It’s also worth bearing in mind that the requirement that iPods and iPhones and the like are turned off until 10,000 feet has an interesting unintended consequence. When a plane passes this altitude, as many as a few hundred devices could all be turned on at the same time — hundreds of devices being powered up simultaneously will, presumably, result in a major surge of electromagnetic radiation, but electromagnetic interference has yet to be implicated in a single crash. Indeed, the FAA itself has, albeit grudgingly, admitted that there is no evidence to suggest that inflight electronics have been responsible for accidents: the New York Times quotes an FAA spokesman as saying “There have never been any reported accidents from these kinds of devices on planes.”

So maybe the issue is not specifically electronic, but more broadly mechanical. When the “fasten seat belts” sign goes on during heavy turbulence, an iPad could, in theory, be thrown from a passenger’s hand and become a lethal projectile. The laws of physics don’t entirely agree with this argument, though — the kind of turbulence that is invoked in discussions such as this tends to be vertical, rather than horizontal, rendering iPads rather harmless. And if we’re banning electronic devices on this basis, what about other heavy objects, such as books? I have little doubt that the banning of books on flights would lead to major passenger resentment — there would be riots in the aisles. And again, it’s not like the FAA states this as a problem — the claim is always that the regulations exist to prevent electronic interference with avionics.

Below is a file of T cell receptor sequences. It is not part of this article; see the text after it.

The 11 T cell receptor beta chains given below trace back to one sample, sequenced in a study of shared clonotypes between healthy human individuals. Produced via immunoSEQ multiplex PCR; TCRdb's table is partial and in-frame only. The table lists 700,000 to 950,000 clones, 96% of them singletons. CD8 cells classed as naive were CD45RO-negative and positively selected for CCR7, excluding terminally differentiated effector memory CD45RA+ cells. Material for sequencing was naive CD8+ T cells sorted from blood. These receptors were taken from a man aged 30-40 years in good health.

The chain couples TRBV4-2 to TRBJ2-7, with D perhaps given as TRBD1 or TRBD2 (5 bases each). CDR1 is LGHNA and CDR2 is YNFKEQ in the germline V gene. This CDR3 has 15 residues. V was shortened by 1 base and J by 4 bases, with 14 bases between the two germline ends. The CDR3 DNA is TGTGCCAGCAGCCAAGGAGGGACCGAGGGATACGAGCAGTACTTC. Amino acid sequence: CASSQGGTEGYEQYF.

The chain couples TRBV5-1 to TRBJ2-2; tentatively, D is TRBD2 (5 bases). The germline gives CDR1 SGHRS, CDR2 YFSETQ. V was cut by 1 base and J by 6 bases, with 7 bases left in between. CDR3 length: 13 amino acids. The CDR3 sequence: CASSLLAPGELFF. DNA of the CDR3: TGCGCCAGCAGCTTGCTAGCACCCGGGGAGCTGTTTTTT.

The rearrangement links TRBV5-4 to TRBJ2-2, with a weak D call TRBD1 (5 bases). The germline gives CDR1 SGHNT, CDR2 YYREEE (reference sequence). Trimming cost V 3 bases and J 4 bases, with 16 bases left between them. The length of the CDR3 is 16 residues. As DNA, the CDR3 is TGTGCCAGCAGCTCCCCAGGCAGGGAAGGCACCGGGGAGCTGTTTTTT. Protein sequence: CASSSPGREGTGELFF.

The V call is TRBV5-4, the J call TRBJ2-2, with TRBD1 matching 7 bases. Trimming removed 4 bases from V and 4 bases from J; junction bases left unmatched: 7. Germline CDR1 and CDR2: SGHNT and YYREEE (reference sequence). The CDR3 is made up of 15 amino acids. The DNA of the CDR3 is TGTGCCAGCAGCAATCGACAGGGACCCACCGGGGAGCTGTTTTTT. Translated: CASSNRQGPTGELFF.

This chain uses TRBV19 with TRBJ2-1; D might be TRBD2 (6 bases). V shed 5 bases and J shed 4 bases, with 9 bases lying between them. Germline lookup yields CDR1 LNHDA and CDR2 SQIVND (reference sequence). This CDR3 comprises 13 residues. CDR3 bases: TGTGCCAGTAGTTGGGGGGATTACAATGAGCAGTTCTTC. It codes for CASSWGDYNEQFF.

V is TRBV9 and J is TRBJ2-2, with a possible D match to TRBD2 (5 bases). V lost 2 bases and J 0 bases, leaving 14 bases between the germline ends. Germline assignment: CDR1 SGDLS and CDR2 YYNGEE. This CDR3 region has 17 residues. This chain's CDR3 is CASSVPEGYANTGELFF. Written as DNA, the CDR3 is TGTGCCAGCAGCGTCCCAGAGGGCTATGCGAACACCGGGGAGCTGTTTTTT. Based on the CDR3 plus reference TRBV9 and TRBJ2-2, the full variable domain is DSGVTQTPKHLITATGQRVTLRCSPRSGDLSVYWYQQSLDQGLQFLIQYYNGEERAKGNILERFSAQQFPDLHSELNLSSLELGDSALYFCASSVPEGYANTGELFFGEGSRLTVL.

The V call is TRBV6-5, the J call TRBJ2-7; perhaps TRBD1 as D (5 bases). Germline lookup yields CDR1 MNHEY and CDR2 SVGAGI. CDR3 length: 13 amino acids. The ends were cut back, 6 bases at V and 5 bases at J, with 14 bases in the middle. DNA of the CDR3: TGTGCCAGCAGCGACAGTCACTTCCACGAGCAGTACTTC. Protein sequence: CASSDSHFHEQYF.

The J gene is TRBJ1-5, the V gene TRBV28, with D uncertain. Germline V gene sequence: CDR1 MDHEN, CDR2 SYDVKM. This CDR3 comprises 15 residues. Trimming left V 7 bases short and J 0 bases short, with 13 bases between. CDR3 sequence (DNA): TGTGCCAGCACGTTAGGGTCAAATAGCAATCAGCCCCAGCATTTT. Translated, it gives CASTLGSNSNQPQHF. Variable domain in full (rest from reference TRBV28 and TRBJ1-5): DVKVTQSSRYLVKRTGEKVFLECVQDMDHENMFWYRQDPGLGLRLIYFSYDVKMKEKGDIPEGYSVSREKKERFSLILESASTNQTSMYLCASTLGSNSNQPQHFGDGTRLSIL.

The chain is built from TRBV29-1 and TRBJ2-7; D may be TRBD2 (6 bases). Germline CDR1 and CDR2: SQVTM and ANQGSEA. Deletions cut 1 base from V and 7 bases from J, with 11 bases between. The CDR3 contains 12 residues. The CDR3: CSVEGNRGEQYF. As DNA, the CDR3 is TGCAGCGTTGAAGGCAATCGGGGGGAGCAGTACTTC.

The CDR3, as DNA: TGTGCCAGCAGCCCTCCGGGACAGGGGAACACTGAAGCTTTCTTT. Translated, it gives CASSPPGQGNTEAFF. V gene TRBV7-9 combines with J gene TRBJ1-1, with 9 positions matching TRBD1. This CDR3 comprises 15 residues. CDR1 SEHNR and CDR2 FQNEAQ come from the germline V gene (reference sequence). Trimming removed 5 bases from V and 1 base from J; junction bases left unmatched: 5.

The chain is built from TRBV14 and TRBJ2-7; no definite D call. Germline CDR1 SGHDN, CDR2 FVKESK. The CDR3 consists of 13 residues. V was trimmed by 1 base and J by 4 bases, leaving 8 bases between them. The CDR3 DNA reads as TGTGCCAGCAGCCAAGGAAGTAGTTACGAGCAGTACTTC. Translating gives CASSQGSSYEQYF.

When I talked about this on Radio New Zealand’s Nine To Noon program in December 2011, the topic generated more email from listeners than any other subject I have discussed on the show, with many comments coming from pilots who are concerned that, if there is currently a ban and there are no crashes, then best to leave well enough alone. But, speaking as a commercial pilot and a physics teacher, as well as an avid user of innumerable electronic devices over the years, I am strongly of the opinion that this is a rule that has outlived its usefulness (if it ever had any). I’m hopeful that the FAA’s invitation of input from the public will result in a modernisation of rules that are so out-of-date that they suggest that “portable voice recorders” are cutting-edge technology.

[Steve McCabe is a British-born Mac consultant, tech writer, and teacher who now, for reasons that have but the most tangential connection to technology, lives in New Zealand. He writes about his adventures in New Zealand and blogs about tech. Steve’s first novel, “Crash Landing,” based loosely on his experiences learning to fly — when he’s not teaching or computing, Steve is also a multi-engine instrument-rated commercial pilot — is now available in paperback.]